Saturday, September 11, 2010

Alyssa Young

From my vaults: John Logie Baird


Zuzana Straska

ph: Billy Kidd

A Trip to Dublin #2

Usually I'd take a plane from Munich to Dublin, since the Munich airport is only about 60 miles from here where I live. However, on that particular Thursday there was only one flight that would have arrived at midnight. So I decided to take a flight from Frankfurt which would get me to Dublin at noon. The problem is: Frankfurt is 300 miles from here...

Normally it would be a 3-hour train ride to Frankfurt, but on the day I was to catch the plane the only available train that would get me there on time was a 6-hour night train which on top of that would arrive in Frankfurt 4 hours before my flight. The next train was out of the question. And: it was obligatory to make reservations. I did so by phone getting a seat and not a couchette and paid an extra 25 Euro just for the reservations, although the ticket itself was already paid for. I was told that I can print out the reservation confirmation at one of the tellers at the station.

So, since I knew from experience that most of those machines don't operate correctly
I got there earlier than necessary. Naturally, the first teller didn't recognize me at all, but after a few desperate attempts I found a second one that did.

As usual my train was 15 minutes late, but that didn't matter much, since I was to have so much time to spend. I got on the train and searched for my reserved seat all prepared for a 6-hour reading session till Frankfurt. Well, I found out that my reserved 'seat' was part of a bench in a couchette, the compartment was absolutely dark, a young woman fast asleep across from me and the top benches 6-7 feet above were clapped down, too, ready for further sleepers.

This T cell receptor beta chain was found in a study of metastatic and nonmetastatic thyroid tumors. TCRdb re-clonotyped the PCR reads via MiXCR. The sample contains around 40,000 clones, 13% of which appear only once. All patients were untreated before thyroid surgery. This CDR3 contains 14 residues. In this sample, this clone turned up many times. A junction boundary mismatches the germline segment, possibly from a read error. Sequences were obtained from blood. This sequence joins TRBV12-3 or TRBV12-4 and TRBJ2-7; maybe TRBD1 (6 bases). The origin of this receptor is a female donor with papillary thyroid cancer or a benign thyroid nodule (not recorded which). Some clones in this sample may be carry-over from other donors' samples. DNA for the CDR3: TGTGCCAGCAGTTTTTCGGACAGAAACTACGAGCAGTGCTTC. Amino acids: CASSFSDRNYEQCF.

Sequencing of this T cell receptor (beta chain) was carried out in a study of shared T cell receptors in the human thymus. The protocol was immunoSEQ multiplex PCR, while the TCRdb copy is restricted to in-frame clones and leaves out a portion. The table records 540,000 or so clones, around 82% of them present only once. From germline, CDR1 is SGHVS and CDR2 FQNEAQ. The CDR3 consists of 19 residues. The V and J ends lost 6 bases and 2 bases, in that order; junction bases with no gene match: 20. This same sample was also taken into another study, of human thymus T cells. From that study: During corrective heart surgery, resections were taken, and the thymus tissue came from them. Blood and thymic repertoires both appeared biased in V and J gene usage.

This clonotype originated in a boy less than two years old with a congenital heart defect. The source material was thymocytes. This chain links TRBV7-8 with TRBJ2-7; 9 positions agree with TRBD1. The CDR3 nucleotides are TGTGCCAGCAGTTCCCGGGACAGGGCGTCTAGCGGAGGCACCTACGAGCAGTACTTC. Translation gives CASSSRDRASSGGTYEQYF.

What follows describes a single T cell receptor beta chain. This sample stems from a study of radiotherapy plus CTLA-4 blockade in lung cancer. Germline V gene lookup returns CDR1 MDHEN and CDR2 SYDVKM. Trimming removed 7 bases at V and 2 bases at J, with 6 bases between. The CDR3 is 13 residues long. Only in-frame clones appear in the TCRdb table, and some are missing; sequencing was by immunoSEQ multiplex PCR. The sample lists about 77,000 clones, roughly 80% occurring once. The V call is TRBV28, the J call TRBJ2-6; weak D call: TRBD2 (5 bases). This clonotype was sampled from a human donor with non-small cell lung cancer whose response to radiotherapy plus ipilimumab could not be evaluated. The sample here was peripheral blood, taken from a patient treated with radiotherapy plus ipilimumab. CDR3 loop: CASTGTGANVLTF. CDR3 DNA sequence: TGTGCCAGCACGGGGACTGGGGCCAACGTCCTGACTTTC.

Therefore I was in the uncomfortable situation that I had to sit still not waking the girl who strangely was not disturbed by my presence in any way, she just went on sleeping. I spent the first hour in silent contemplation, then decided to lay myself down, too, if nobody joined the compartment after the next stop in Nuremberg, and so it was. I dozed off and awoke occasionally hearing the girl moving in her sleep. In fact I heard her movements, but awkwardly I didn't see her moving! It took me about 3 hours to realize that way above us were another two sleepers I hadn't even noticed...

Well, I finally fell asleep now that I knew what the situation in this chamber was and was awoken by my cell phone alarm at 5.45am, set for 15 minutes before the train was to arrive in Frankfurt. Luckily I had set the alarm I would have slept right on through. I slowly got myself back in an upward position and noticed that the train was standing still in a station. I went out and checked where we were, and it was already Frankfurt! My train, 15 minutes late, had arrived 15 minutes too early (or maybe even more, since I had been fast asleep).

Olesya Senchenko

New York

(ph: Garry Winogrand)

Tanya Dziahileva

First Lines: L. Frank Baum - The Wonderful Wizard of Oz

Dorothy lived in the midst of the great Kansas prairies, with Uncle Henry, who was a farmer, and Aunt Em, who was the farmer's wife.

Jerry Hall

New Stuff: Stevie Wonder